Two Icons of the Rhone 2016 Clape and Rostaing

The early reports are that 2016 looks like an excellent vintage, giving the north a one-two punch following 2015. WINE SPECTATOR

Following the huge success of the 2015 vintage, which produced deeply concentrated, structured and age-worthy wines, 2016 pivoted almost 180 degrees by issuing an abundance of graceful, elegant reds that showcase balance and freshness over mass and power.

Northern Rhône wine lovers with purist leanings will be head over heels with the soon-to-be-released 2016 vintage, which offers an abundance of energetic, well-balanced and generally graceful wines. As impressive as the 2015s are, I’ve encountered a not-insignificant number of collectors who view many of the wines as too much of a good thing: too ripe, too rich, too heavy, too tannic…you get the picture. Most of the producers I visit on my annual trips sympathize with that view to an extent.

There are no such qualms when it comes to the 2016s, though. A number of producers call it a “dream vintage” for the wines’ collective balance, freshness and expression of terroir. Based on the performance of the wines I tasted from barrel in late March and early June, and the handful of finished wines that I was able to try when I returned home, 2016 is a vintage that’s a must-buy for readers who prize Syrah built along pure, graceful, dare I say feminine, lines. Even so, the wines are in no way lacking depth of flavor or structure, which leads me to think that many of the wines will hit their 20th birthday in fine form. JOSH RAYNOLDS, Vinous Media

While it doesn’t get any more Cornas than Clape, these wines also speak just as loudly of the domaine as they do of the steep granite slopes of the appellation. There’s always something unique in these wines, something bloody, meaty and iron-like, and I’ve yet to find something similar in other wines. In my opinion, these wines are the epitome of Cornas. JEB DUNNUCK, Wine Advocate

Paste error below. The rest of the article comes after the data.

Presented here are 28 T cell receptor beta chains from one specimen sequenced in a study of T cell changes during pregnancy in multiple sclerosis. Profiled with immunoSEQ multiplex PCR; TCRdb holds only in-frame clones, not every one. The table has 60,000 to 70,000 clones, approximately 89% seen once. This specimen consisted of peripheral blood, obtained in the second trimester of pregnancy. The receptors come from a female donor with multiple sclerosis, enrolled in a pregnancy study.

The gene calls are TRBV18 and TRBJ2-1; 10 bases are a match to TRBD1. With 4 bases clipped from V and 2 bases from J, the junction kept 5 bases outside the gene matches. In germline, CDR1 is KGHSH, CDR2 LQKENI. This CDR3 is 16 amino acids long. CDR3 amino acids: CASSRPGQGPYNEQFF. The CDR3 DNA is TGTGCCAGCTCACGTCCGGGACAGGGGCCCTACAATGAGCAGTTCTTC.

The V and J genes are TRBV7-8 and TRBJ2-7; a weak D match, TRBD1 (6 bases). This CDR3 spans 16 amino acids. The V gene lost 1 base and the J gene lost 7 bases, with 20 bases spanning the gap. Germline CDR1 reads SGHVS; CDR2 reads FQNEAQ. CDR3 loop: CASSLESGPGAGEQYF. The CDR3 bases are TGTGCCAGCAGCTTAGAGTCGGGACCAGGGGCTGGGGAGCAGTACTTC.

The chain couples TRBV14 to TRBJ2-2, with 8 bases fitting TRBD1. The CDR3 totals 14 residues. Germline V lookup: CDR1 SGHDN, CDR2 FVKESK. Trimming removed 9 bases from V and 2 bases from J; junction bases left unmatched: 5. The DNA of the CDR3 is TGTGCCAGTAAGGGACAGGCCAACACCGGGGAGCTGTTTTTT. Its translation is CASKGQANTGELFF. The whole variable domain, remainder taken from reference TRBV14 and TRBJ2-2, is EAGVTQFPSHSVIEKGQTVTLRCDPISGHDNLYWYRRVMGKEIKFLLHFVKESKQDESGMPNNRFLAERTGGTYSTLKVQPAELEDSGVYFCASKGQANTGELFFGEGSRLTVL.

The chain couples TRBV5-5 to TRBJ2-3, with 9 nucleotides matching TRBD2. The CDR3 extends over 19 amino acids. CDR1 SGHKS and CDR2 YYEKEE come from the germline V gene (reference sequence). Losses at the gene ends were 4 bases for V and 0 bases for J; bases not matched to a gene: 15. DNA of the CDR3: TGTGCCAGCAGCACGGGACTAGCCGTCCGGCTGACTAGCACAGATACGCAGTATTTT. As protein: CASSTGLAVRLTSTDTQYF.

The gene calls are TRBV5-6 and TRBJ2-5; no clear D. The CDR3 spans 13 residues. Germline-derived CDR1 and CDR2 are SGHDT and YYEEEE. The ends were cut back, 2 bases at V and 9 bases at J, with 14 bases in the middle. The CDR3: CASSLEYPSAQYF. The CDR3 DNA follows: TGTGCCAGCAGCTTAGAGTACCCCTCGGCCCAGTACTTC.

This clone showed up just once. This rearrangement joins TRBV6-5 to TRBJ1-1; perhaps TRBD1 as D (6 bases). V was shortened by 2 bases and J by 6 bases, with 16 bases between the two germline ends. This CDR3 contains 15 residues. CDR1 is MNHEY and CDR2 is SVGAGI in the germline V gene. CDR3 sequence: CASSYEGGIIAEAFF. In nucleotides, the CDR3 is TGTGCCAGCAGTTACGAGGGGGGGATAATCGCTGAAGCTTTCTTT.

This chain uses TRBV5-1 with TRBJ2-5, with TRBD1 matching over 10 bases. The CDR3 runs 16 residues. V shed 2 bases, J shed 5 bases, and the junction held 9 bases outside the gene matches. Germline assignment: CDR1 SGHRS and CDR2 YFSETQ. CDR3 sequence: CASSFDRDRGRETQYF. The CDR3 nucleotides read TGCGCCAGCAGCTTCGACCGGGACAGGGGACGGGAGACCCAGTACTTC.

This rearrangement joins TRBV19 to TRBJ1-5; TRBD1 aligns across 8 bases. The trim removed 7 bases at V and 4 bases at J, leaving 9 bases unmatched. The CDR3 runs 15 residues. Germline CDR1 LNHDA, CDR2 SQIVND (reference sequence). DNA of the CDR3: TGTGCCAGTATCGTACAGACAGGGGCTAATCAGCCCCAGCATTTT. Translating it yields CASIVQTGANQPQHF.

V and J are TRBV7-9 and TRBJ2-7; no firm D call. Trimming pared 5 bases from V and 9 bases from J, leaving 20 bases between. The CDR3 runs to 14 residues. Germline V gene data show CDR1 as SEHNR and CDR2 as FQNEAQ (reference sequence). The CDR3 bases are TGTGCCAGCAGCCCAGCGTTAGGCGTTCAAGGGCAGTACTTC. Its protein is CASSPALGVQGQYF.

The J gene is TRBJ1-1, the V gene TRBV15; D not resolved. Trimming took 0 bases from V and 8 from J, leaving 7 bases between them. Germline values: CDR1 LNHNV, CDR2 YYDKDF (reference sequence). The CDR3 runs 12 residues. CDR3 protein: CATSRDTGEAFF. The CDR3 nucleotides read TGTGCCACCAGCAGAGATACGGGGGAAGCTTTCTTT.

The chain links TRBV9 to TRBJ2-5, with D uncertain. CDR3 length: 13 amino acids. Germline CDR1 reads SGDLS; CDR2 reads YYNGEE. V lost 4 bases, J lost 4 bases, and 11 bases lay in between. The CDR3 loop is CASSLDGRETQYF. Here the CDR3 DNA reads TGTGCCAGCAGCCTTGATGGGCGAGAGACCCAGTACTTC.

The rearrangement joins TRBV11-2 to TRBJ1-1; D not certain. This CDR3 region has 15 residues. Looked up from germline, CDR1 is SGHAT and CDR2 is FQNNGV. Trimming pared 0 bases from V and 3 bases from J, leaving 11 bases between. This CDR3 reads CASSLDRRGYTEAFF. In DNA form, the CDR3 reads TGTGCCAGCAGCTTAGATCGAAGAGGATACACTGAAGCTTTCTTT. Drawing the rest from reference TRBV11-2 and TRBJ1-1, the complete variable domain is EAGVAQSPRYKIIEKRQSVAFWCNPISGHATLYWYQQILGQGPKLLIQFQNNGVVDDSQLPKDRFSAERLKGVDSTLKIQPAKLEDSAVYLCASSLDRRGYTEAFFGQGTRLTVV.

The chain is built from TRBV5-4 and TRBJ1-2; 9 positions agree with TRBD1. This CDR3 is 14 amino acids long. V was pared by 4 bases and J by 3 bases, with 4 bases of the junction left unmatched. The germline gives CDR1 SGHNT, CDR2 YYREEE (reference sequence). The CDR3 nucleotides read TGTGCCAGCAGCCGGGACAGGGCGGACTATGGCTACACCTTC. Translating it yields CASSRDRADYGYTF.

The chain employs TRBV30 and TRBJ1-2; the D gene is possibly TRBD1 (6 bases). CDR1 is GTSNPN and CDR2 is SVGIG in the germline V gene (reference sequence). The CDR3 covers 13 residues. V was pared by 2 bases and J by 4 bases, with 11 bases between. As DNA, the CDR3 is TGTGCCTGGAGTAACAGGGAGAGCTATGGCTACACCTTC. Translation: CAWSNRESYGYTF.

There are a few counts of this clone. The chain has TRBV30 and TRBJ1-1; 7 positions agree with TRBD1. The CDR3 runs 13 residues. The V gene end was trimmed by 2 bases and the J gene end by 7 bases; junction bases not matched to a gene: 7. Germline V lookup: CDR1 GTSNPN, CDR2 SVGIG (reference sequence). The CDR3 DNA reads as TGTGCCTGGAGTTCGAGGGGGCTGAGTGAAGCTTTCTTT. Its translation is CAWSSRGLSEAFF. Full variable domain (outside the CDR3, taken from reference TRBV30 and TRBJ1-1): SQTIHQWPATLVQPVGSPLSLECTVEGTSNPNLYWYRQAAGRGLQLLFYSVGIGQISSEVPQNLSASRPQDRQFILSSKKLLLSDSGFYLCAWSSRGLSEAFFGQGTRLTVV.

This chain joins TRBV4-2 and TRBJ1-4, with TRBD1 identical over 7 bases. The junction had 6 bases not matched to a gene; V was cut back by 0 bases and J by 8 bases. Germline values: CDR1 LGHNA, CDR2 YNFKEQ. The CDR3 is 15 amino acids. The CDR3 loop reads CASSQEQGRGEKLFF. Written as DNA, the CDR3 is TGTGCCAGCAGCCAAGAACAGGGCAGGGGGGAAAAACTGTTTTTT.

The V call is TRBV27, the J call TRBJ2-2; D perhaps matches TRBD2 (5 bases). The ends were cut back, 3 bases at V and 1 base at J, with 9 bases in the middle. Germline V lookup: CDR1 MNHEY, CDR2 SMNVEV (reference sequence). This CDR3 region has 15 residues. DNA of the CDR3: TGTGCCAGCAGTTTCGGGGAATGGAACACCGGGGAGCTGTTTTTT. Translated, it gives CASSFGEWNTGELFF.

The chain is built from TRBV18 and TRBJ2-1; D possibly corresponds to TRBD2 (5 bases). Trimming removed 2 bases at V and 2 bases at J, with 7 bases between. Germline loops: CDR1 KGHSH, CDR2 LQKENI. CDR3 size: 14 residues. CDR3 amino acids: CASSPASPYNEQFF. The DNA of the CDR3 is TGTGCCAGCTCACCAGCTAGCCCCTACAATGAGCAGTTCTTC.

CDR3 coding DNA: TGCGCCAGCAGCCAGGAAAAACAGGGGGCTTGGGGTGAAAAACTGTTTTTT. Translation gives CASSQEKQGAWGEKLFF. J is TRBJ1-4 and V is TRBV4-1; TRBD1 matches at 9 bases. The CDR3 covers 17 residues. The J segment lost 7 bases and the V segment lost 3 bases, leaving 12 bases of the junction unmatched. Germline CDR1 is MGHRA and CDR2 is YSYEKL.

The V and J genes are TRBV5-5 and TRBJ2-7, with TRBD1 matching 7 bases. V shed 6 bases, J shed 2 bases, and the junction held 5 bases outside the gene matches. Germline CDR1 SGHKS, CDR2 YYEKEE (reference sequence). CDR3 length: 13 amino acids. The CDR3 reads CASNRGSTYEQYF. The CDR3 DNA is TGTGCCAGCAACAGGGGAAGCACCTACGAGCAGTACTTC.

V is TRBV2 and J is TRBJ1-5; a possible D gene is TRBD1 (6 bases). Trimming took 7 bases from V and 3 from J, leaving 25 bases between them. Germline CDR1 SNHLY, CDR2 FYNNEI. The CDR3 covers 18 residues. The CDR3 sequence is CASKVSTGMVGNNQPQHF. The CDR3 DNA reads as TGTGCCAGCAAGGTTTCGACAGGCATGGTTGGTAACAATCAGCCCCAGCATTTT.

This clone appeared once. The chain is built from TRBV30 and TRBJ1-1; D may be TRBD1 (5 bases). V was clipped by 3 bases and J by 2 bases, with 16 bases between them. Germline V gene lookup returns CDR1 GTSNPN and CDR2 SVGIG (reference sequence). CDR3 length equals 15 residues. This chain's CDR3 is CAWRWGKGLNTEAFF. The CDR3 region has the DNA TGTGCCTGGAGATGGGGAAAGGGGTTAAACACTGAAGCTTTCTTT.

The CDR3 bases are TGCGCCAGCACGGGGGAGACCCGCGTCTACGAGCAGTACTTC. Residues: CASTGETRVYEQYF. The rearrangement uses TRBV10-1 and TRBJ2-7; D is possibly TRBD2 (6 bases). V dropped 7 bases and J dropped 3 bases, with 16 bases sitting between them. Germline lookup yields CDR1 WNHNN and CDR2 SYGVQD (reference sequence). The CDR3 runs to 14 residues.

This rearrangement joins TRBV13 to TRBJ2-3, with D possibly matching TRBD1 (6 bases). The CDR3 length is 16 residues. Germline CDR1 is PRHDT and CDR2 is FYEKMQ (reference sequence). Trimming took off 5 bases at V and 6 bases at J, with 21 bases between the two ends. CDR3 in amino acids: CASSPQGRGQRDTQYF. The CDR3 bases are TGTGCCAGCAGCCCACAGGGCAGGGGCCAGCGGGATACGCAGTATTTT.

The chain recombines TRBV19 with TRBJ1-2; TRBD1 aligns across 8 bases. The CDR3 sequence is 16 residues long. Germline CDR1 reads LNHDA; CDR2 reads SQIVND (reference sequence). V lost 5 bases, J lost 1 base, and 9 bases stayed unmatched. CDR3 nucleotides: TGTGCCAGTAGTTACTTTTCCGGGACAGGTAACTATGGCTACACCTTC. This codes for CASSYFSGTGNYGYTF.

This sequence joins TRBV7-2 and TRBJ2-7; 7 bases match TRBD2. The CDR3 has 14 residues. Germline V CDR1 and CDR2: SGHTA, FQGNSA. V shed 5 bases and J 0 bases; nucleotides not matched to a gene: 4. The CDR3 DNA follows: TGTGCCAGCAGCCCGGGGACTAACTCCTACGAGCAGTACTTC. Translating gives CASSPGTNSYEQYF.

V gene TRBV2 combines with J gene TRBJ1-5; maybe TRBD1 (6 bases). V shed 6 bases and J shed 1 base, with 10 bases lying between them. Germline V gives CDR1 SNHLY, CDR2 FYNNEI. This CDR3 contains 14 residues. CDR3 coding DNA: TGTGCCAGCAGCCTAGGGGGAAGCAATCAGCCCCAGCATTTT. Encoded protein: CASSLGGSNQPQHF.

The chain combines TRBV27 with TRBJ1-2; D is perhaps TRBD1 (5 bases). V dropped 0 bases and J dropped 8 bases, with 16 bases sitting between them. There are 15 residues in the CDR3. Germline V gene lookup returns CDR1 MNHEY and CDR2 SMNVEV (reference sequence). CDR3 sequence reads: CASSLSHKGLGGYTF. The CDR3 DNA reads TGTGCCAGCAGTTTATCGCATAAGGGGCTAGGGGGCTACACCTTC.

René Rostaing tells me he thinks of 2016 as “the definition of Côte-Rôtie. The vintage personality is made of finesse, freshness and detail, with power but not weight.” He finds the wines to be “fine but not delicate, or fragile at all” and thinks they will age gracefully “but be attractive throughout their lives, without ever really closing up.” While Rostaing respects 2015 for its “depth, power and structure” he believes “2016 to be a truer Côte-Rôtie vintage” because of the aforementioned freshness and elegance, attributes that “make the appellation unique in the northern Rhône.” Rostaing adds “ripe vintages may make impressive wines but too often they obscure terroir and finesse.” Note that because of the quality of the 2016 vintage Rostaing made the La Viallière bottling for the first time since 1986. Up until now all of the fruit went into the Ampodium. There is also a ’16 Côte-Brune, which had only been bottled by itself in 2013. JOSH RAYNOLDS

I think anyone receiving this email, as you will be on our Rhone VIP list, will need little or no introduction to these two estates. Both represent the pinnacle of their respective regions and in the context of their areas they have few peers.

A little recap on them both from my perspective. Clape is the original and the best when it comes to Cornas. His wines are the essence of the region, typically displaying a rocky expression of minerality and a wild earthiness. Deeply pitched, youthfully brooding when young and utterly captivating at their best, and when they are at their best they are my favourite expression of the variety anywhere on the planet.

Rostaing’s style is one built around freshness and purity. He is well known to prefer the cooler, more classic vintages and firmly believes that freshness and finesse is what sets the Cote apart from other Syrah regions. His wines are elegant, wonderfully textural and at their core there is always a sense of tension, a precision rarely seen elsewhere here. If you love classically built Northern Rhone reds then he is the man.

This offer represents two of the most iconic and sought after producers in the Northern Rhone from a vintage that ticks all of the boxes for those of us who prefer the fresher and brighter expressions from the region. While 2015 garnered a lot of early praise because of the sheer size and power of the wines it yielded the 2016s show more promise for me, they are the kinds of wines that excite, thrilling examples of terroir and demonstrate classicism in all the best ways.